The courtroom was upstairs. You went up twisty stairs on either side of the front porch (even the porch had an upstairs!) or up a long straight steps down at the back end of the hall. But mostly you couldn't use the back steps because it came out in the judge's room, and the door at the bottom was kept locked. That was the stairway Chicken Stephens came down to get murdered. At least that's what they said.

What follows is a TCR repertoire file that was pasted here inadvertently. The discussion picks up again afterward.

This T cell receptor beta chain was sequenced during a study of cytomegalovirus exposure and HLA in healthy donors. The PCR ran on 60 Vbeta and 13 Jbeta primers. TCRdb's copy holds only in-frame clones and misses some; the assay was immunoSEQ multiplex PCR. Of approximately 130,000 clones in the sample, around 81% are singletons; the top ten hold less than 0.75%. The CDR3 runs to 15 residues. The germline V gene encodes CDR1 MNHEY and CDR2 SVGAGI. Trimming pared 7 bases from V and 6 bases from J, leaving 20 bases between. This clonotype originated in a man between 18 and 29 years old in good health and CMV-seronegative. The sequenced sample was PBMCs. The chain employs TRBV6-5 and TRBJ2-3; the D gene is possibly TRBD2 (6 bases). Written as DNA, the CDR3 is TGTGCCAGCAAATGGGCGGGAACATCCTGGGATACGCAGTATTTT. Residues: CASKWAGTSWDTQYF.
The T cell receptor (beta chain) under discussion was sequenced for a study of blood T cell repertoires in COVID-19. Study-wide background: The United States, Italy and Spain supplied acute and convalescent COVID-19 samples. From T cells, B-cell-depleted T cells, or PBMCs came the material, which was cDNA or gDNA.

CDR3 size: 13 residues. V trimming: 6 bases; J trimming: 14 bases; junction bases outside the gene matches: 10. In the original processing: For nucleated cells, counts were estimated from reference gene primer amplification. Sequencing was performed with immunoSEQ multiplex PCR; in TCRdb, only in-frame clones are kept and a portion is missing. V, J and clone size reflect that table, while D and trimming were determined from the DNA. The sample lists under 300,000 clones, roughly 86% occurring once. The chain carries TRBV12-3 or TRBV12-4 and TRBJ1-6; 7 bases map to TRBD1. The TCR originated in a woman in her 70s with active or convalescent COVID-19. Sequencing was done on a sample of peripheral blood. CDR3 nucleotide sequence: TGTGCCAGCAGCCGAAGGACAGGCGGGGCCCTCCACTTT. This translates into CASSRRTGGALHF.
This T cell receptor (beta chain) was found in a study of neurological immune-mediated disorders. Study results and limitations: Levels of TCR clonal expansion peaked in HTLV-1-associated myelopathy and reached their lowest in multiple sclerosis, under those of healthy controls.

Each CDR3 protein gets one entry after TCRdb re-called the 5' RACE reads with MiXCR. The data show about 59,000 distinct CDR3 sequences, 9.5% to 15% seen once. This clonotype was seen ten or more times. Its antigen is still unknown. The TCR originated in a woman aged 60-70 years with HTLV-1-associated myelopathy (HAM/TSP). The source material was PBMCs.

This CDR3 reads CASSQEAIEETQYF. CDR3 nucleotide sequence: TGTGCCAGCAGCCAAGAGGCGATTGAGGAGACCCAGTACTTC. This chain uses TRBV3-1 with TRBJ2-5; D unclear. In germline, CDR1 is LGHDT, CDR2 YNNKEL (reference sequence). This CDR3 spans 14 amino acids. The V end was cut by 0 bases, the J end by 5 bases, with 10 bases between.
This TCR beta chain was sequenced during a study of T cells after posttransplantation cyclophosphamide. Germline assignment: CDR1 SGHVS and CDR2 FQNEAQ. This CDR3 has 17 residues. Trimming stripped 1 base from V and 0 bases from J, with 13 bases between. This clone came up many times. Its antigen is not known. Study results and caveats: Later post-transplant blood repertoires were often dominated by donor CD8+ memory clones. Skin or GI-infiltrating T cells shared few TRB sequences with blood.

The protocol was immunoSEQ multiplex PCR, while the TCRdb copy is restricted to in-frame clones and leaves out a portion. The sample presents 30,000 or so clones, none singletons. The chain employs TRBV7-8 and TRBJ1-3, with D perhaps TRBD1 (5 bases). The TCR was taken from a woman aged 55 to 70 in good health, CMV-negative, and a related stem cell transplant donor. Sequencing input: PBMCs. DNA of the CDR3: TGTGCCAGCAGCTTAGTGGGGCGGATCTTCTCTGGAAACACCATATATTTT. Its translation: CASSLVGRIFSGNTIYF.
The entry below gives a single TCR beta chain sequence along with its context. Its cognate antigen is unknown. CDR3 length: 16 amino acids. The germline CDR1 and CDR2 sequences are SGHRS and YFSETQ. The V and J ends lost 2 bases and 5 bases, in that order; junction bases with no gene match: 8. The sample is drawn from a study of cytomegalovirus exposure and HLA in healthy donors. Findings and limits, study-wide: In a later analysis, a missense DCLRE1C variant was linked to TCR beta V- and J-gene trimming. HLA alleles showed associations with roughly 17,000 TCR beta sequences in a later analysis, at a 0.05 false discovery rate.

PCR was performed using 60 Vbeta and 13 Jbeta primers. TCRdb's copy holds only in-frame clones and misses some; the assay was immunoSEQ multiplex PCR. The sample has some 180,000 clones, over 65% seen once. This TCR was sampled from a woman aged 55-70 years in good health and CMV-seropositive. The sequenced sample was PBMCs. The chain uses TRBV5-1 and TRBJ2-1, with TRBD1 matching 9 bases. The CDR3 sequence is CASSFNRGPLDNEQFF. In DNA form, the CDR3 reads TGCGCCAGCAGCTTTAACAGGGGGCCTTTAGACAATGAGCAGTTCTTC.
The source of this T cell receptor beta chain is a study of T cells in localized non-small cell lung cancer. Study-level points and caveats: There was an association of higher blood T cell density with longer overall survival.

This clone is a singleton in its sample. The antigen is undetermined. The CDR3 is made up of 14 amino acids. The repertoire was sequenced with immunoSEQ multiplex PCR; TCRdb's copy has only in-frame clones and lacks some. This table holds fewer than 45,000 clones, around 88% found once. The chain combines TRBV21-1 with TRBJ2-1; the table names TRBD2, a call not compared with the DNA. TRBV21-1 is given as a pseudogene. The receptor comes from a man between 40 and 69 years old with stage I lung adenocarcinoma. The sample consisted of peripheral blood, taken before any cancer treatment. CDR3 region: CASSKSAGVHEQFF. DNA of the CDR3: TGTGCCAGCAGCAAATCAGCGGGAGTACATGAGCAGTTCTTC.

You could go up the front steps though, so sometimes we would go up when there wasn't any court (I went when there was court, too, but not with the Girl Scouts) and we could go in and walk around the big courtroom. There wasn’t much of anything there, just the benches and some tables in front with a fancy railing around them, and the place up in front where the judge sat. When we felt daring, we would go up and sit in his chair, but you always felt someone was going to come and tell you not to. And sometimes the judge's door would be left unlocked, and we could look in there. There wasn't much there, but you could see where the steps when down, and think about Chicken Stephens, and get prickles down your back.